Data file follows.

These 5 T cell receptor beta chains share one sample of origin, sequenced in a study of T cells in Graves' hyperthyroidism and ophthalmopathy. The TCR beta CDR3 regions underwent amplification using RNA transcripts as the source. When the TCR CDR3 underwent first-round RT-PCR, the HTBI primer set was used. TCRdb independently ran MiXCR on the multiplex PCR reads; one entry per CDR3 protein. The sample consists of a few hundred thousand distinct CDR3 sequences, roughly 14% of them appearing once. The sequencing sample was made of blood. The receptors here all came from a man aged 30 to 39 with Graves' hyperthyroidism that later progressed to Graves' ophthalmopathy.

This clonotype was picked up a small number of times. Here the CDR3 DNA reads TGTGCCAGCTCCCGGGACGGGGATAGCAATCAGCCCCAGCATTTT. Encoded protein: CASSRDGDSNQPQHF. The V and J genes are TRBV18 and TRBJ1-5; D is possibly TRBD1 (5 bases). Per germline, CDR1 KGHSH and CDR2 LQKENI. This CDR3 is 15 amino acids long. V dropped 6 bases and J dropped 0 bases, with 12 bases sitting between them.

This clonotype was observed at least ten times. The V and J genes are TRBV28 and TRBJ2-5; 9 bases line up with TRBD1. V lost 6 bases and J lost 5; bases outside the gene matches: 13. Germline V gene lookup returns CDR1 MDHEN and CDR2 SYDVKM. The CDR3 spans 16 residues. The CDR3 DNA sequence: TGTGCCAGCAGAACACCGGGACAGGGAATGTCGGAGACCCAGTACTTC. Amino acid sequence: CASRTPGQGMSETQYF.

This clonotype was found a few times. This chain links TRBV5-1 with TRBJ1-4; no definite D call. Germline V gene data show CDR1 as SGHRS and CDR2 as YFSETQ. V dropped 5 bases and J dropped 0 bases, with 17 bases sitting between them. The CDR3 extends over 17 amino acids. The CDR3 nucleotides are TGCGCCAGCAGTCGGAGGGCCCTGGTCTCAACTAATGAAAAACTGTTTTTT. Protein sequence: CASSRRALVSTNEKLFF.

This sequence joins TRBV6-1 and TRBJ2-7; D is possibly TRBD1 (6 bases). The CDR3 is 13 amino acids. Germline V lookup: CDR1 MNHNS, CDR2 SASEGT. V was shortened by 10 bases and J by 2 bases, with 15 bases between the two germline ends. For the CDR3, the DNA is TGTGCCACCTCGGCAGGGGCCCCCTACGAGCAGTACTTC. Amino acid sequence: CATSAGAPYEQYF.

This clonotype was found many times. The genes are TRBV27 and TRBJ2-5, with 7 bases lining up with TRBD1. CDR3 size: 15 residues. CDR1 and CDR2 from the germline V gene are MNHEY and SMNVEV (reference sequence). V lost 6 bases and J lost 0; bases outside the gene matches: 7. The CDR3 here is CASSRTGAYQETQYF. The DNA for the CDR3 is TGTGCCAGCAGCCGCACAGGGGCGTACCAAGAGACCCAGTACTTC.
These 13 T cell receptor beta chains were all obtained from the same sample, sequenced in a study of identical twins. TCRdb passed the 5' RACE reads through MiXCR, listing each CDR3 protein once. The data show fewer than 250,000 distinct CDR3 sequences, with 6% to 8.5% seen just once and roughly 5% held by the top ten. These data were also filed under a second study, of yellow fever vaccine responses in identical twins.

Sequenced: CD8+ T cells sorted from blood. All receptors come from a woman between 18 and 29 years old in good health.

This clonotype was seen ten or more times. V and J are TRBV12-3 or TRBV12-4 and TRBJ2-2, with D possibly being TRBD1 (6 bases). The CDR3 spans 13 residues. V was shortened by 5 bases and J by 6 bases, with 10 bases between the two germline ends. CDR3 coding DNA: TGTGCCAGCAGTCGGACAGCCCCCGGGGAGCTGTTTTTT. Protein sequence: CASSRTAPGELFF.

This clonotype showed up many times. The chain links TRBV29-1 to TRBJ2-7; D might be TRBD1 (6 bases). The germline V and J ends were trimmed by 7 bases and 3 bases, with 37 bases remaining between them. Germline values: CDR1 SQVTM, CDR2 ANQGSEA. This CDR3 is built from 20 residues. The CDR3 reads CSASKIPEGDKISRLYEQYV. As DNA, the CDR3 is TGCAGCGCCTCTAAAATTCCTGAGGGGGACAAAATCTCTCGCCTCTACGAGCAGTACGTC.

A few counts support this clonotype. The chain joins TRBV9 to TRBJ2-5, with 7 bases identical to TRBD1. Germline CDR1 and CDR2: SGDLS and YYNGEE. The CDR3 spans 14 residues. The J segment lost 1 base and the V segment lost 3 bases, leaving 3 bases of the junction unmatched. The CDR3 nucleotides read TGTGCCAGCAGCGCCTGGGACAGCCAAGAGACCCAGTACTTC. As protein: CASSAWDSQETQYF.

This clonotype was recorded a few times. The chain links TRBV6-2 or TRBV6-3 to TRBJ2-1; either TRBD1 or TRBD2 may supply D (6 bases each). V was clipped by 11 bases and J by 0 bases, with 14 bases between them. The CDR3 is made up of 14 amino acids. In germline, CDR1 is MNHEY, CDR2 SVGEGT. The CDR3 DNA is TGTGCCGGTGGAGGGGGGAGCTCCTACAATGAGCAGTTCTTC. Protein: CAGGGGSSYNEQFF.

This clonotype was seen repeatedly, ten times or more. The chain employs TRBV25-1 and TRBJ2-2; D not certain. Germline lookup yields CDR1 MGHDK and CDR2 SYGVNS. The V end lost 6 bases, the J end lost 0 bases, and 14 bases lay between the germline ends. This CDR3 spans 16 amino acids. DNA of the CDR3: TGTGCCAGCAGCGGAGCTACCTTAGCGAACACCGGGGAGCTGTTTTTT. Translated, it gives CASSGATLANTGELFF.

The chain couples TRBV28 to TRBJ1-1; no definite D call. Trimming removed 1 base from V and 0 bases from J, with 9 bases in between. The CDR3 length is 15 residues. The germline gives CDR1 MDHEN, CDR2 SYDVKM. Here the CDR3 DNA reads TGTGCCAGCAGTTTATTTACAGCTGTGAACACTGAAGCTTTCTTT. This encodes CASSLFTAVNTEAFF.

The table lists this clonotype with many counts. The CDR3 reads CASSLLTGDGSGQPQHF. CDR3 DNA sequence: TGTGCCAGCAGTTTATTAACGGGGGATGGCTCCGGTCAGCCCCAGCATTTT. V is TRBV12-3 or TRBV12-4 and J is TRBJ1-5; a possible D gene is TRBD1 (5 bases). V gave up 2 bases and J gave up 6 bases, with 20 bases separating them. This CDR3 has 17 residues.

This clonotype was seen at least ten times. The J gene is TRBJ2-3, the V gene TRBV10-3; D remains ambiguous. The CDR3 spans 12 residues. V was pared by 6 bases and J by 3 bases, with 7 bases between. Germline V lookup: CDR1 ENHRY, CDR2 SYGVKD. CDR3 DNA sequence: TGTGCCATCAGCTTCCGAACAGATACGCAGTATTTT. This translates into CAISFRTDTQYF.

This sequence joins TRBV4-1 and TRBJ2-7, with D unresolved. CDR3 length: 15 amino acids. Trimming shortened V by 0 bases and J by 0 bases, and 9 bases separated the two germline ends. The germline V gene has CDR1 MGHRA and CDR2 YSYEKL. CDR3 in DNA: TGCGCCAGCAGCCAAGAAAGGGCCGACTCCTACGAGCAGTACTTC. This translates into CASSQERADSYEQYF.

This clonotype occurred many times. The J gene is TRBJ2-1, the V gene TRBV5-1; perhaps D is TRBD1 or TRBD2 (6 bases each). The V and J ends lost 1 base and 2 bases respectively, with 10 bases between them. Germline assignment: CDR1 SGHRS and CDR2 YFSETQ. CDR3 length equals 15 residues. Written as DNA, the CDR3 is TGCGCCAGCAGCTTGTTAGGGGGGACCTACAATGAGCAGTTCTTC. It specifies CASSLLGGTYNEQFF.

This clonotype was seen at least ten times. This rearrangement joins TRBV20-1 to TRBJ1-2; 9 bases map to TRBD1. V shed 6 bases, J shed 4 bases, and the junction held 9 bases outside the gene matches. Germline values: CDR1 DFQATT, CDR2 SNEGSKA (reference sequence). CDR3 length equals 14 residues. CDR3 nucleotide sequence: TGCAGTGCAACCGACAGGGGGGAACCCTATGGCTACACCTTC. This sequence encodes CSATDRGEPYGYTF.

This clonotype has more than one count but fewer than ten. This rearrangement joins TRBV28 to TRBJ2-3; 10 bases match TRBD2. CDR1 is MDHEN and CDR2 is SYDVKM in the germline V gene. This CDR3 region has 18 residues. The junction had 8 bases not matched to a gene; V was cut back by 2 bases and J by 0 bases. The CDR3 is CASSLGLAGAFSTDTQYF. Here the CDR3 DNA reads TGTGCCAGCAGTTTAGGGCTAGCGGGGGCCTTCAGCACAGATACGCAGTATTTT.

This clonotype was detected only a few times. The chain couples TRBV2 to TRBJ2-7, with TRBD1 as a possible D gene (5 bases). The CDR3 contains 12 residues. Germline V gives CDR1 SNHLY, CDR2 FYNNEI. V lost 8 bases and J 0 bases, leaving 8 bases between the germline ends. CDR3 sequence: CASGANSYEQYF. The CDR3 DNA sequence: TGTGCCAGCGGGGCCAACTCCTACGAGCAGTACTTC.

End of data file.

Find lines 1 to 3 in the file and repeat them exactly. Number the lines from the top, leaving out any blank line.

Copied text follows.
These 5 T cell receptor beta chains share one sample of origin, sequenced in a study of T cells in Graves' hyperthyroidism and ophthalmopathy. The TCR beta CDR3 regions underwent amplification using RNA transcripts as the source. When the TCR CDR3 underwent first-round RT-PCR, the HTBI primer set was used. TCRdb independently ran MiXCR on the multiplex PCR reads; one entry per CDR3 protein. The sample consists of a few hundred thousand distinct CDR3 sequences, roughly 14% of them appearing once. The sequencing sample was made of blood. The receptors here all came from a man aged 30 to 39 with Graves' hyperthyroidism that later progressed to Graves' ophthalmopathy.

This clonotype was picked up a small number of times. Here the CDR3 DNA reads TGTGCCAGCTCCCGGGACGGGGATAGCAATCAGCCCCAGCATTTT. Encoded protein: CASSRDGDSNQPQHF. The V and J genes are TRBV18 and TRBJ1-5; D is possibly TRBD1 (5 bases). Per germline, CDR1 KGHSH and CDR2 LQKENI. This CDR3 is 15 amino acids long. V dropped 6 bases and J dropped 0 bases, with 12 bases sitting between them.

This clonotype was observed at least ten times. The V and J genes are TRBV28 and TRBJ2-5; 9 bases line up with TRBD1. V lost 6 bases and J lost 5; bases outside the gene matches: 13. Germline V gene lookup returns CDR1 MDHEN and CDR2 SYDVKM. The CDR3 spans 16 residues. The CDR3 DNA sequence: TGTGCCAGCAGAACACCGGGACAGGGAATGTCGGAGACCCAGTACTTC. Amino acid sequence: CASRTPGQGMSETQYF.